Pho 2000

Pho 2000 Boston
Credit: Brian Samuels Photography

In the heart of Dorchester’s Fields Corner, Pho 2000 is an absolute standard for some of the best pho in the city. The namesake classic calls for an extra large, steaming beef noodle bowl. The signature dish includes sliced rare steak, well-done brisket, flank, tendon, and tripe in a wildly savory beef broth. For other Vietnamese dishes, order some fresh rolls and assorted vermicelli.


Credit: Chris McIntosh

When you go to Molinari’s, you are essentially at the family dinner table. The Adams Village restaurant takes it back to grassroots, focusing on quality Italian comfort food and family tradition. The golden child is the wood-fired oven, cranking out delightfully charred pizzas and adding smoky flavor to other dishes like the Oven Roasted Chicken Wings. 

Venice Pizza

Credit: Chris McIntosh

Venice Pizza is a longtime neighborhood pizzeria in Savin Hill which was revived in 2021 by alumni of Pastoral and Neptune Oyster. The thin-crust, New York-esque pie starts with a milk-based dough that is fermented for 48 hours, then rolled with a pin. Toppings span the usual suspects—pepperoni, mushrooms, peppers—to less so, like cotto ham and creamy mashed potato. Pizzas are the star, but not the only thing that shines here. Garlic bread knots, handmade mozzarella sticks, and wings are fan favorites. Having people over for the big game? Order the Knots Party Box, which includes not only garlic but also Italian Knots, Mozz Knots, and Chocolate Knots.


Credit: Elissa Garza

While Dbar may come to mind for its nightlife, the food scene is just as exciting. From chef-partner Christopher Coombs (best known for Deuxave) and team, Dbar takes the liveliness from Back Bay to Dot. As a nod to its fine French sibling restaurant, Dbar serves up riffs on signature dishes like the Penne Bolognaise, a lush, Italian tomato sauce Frenchified with veal and pancetta; and Giannone Chicken Under a Brick.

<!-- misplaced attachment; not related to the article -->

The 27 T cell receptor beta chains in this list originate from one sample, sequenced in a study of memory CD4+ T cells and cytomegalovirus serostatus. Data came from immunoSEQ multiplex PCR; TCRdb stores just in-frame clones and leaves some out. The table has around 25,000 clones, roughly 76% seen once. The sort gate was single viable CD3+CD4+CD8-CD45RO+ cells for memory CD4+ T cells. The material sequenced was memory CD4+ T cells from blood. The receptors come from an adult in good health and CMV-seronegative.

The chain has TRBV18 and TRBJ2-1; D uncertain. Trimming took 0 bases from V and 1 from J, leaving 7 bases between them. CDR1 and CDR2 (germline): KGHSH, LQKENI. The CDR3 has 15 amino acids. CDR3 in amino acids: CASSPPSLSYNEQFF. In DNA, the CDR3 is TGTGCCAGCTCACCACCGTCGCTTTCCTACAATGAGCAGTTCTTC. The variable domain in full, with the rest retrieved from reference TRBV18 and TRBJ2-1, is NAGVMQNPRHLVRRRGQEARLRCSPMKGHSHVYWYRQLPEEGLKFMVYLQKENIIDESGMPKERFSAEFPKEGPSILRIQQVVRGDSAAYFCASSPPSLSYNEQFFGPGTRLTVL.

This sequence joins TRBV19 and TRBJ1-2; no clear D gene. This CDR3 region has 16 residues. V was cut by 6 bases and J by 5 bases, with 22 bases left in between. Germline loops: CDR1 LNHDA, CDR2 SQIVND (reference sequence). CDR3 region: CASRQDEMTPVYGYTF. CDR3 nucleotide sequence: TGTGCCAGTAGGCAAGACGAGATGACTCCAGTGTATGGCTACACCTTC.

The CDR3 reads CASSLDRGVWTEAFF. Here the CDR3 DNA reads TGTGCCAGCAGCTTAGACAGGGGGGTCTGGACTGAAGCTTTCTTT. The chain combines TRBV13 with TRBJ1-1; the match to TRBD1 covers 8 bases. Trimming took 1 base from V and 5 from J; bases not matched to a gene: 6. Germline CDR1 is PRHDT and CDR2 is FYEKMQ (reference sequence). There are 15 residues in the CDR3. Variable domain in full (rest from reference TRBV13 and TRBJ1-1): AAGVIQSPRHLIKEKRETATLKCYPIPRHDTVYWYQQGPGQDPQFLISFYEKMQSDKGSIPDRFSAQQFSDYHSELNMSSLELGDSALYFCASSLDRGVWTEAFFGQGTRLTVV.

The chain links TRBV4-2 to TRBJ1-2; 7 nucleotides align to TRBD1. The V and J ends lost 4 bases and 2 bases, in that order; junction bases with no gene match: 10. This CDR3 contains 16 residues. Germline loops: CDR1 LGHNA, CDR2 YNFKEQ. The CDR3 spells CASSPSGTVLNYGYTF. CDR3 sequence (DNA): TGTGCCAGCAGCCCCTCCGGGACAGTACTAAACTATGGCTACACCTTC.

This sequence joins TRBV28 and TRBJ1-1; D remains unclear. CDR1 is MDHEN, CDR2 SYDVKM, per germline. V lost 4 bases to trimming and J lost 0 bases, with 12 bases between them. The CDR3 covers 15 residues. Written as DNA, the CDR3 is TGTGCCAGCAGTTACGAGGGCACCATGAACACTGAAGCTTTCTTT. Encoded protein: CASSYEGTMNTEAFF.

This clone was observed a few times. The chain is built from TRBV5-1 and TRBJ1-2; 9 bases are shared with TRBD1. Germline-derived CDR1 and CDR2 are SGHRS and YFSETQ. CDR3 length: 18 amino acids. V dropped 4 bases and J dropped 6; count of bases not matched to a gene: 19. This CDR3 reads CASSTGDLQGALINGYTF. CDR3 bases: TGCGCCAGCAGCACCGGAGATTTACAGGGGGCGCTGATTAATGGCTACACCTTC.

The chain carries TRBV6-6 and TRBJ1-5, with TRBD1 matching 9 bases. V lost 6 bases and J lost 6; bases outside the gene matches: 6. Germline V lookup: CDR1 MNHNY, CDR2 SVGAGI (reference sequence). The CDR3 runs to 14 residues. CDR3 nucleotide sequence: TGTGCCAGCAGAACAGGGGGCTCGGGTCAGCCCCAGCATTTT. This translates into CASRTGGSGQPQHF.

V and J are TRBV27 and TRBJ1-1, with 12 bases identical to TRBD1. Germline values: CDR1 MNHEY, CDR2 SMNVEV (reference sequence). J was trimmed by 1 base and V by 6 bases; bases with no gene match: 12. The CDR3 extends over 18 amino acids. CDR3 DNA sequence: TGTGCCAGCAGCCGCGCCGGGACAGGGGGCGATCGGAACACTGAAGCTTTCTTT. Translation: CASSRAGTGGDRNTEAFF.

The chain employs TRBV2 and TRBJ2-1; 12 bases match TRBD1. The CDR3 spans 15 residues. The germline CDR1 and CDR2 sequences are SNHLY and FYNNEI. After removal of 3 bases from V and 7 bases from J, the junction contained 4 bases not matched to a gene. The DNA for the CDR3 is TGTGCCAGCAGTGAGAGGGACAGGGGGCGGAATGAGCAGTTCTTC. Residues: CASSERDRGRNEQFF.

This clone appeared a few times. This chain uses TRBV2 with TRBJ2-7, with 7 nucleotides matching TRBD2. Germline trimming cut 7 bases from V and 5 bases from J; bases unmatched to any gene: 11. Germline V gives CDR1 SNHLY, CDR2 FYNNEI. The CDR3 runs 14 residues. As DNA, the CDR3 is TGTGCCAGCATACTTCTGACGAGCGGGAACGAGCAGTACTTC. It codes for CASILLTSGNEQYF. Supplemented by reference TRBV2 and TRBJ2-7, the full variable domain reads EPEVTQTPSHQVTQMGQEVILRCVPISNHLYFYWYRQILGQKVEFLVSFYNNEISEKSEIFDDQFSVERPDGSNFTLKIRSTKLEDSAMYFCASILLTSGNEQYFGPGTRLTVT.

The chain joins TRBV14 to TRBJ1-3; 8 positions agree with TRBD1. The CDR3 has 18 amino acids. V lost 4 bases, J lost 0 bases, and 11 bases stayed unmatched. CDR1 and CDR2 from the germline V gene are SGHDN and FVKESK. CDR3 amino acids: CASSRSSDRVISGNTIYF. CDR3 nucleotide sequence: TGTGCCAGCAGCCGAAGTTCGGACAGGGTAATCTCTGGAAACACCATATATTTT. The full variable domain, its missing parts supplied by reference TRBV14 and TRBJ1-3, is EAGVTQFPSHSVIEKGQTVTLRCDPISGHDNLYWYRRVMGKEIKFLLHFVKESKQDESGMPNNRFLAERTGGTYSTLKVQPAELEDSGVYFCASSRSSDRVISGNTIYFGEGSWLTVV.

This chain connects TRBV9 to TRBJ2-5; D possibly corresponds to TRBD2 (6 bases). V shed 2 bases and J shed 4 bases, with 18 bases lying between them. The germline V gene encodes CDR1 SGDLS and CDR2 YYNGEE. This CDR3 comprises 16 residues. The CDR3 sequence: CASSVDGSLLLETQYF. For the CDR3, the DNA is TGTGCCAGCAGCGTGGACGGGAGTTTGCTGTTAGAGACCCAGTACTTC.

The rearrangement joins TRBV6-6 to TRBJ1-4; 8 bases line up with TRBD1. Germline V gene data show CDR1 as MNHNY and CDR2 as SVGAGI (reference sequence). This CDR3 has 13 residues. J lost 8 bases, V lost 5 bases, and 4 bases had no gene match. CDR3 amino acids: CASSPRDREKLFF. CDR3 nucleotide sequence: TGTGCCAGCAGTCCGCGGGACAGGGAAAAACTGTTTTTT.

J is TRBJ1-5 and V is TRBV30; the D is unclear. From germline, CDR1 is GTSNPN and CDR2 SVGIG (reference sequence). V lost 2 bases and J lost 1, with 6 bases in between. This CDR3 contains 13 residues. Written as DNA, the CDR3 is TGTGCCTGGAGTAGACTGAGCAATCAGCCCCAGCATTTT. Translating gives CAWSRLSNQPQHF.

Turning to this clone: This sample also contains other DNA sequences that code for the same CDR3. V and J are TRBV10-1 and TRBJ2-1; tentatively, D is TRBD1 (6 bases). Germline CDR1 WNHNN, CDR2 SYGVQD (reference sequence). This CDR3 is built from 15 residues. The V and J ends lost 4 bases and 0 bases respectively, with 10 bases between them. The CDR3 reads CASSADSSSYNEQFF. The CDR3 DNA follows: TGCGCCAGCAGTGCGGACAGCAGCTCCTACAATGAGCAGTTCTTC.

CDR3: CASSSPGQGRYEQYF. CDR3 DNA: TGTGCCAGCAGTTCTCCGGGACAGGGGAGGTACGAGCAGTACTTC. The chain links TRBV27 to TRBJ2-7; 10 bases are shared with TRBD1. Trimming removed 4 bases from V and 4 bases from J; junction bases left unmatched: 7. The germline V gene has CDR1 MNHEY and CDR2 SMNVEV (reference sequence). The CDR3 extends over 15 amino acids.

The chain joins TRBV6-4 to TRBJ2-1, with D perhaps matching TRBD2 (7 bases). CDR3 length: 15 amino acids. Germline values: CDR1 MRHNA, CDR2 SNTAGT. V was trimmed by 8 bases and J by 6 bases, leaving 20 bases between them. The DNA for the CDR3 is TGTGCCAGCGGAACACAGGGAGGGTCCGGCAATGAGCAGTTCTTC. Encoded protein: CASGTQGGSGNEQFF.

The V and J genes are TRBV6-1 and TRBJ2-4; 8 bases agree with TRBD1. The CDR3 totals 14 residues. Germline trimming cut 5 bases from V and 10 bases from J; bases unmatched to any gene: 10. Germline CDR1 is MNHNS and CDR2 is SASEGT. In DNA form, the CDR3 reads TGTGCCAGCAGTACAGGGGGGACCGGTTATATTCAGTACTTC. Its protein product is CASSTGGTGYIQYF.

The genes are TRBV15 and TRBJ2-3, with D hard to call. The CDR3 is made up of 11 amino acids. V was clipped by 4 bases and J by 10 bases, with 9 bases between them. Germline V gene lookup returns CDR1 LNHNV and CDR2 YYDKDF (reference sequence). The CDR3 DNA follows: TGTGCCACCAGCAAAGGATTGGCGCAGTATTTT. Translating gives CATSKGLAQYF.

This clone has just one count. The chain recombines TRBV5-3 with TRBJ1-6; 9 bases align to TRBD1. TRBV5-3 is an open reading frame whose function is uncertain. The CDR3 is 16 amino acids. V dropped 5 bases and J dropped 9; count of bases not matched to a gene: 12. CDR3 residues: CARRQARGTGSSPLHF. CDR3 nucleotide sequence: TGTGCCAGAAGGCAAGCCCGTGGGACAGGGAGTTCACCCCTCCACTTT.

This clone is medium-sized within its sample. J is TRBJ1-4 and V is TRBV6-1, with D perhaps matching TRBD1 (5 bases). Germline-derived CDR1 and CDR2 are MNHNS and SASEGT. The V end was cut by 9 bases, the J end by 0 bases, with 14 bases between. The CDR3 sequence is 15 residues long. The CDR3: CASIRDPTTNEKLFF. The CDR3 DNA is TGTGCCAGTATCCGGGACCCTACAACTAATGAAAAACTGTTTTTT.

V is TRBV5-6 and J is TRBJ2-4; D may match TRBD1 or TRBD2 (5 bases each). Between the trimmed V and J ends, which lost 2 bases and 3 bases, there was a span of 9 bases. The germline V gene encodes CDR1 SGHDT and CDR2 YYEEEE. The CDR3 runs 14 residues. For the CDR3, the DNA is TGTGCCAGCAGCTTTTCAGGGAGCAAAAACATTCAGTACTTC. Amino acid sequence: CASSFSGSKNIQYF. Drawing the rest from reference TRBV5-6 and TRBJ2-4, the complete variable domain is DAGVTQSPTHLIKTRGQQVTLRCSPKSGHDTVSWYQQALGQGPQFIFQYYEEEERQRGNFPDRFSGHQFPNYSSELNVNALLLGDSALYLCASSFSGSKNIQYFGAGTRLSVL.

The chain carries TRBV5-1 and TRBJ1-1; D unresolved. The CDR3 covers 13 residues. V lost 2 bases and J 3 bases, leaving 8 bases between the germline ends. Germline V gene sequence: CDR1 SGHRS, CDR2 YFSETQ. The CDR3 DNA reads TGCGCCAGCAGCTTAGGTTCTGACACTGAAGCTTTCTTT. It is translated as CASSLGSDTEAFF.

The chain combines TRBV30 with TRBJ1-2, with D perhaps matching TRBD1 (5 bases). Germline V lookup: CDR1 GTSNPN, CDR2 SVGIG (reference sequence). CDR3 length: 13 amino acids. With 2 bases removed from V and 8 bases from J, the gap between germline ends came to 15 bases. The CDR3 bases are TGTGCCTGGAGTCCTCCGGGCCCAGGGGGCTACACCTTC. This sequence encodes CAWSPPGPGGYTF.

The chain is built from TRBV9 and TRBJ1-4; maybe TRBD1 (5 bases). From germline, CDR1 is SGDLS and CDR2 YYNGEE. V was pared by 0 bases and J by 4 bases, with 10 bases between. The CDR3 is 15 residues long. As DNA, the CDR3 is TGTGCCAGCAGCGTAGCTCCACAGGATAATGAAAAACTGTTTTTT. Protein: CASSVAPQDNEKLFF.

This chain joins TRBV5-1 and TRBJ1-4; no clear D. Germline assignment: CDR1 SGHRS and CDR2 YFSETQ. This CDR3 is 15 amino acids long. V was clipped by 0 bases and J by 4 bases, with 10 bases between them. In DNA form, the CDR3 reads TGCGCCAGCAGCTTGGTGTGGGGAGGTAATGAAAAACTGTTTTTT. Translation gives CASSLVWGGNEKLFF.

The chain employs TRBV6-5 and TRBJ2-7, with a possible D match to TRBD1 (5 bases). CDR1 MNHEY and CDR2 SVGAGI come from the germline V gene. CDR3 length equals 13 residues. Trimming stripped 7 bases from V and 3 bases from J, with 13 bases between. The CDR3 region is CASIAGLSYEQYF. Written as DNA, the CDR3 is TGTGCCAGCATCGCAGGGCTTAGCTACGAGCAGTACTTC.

The Banshee

Credit: Brian Samuels Photography

In a city filled with sports bars, The Banshee is a tried and true haunt for international soccer fans, especially the European leagues as the Irish pub opens at 9 a.m. on weekends. Early-morning games come with a breakfast menu of Salsa Verde Baked Eggs and Pulled Pork Breakfast Burritos. Not just a soccer bar, it is also a go-to spot for rugby fans, and for that matter, most American sports, too. Along with an extensive beer list of imports and local brews, the bar stays open late for pub fare and cocktails.


Reign Drink Lab

Credit: Tam Le

Tucked behind Fields Corner mainstay Pho Hoa, Reign Drink Lab reimagines Vietnamese iced coffee and teas with fresh additions and Insta-worthy preparations. Among the original libations is the Dark & Stormy, which uses novel, nitro-poured Vietnamese-style cold brew layered with a shot of regular Viet coffee, and sweetened sea salt cream. Get there early on the weekend to catch creative mochi doughnuts from Brighton’s Pon de Joy.

The Ice Creamsmith

Credit: Chris McIntosh

Located in Lower Mills, The Ice Creamsmith has been scooping homemade ice cream seasonally in Dorchester since 1976. The family-run operation, which is open from April through Thanksgiving, produces small-batch ice cream, all made onsite in the hole-in-the-wall spot. It’s the type of old-school ice cream shop that has been known to have a line out the door on summer nights. The Ice Creamsmith keeps it simple with about 10 classic flavors including a New England favorite of Maple Walnut along with monthly specials. The shop also has a slew of parlor treats like ice cream sandwiches with homemade cookies, frappes, and sundaes. Follow on social media to find out when it reopens for the season.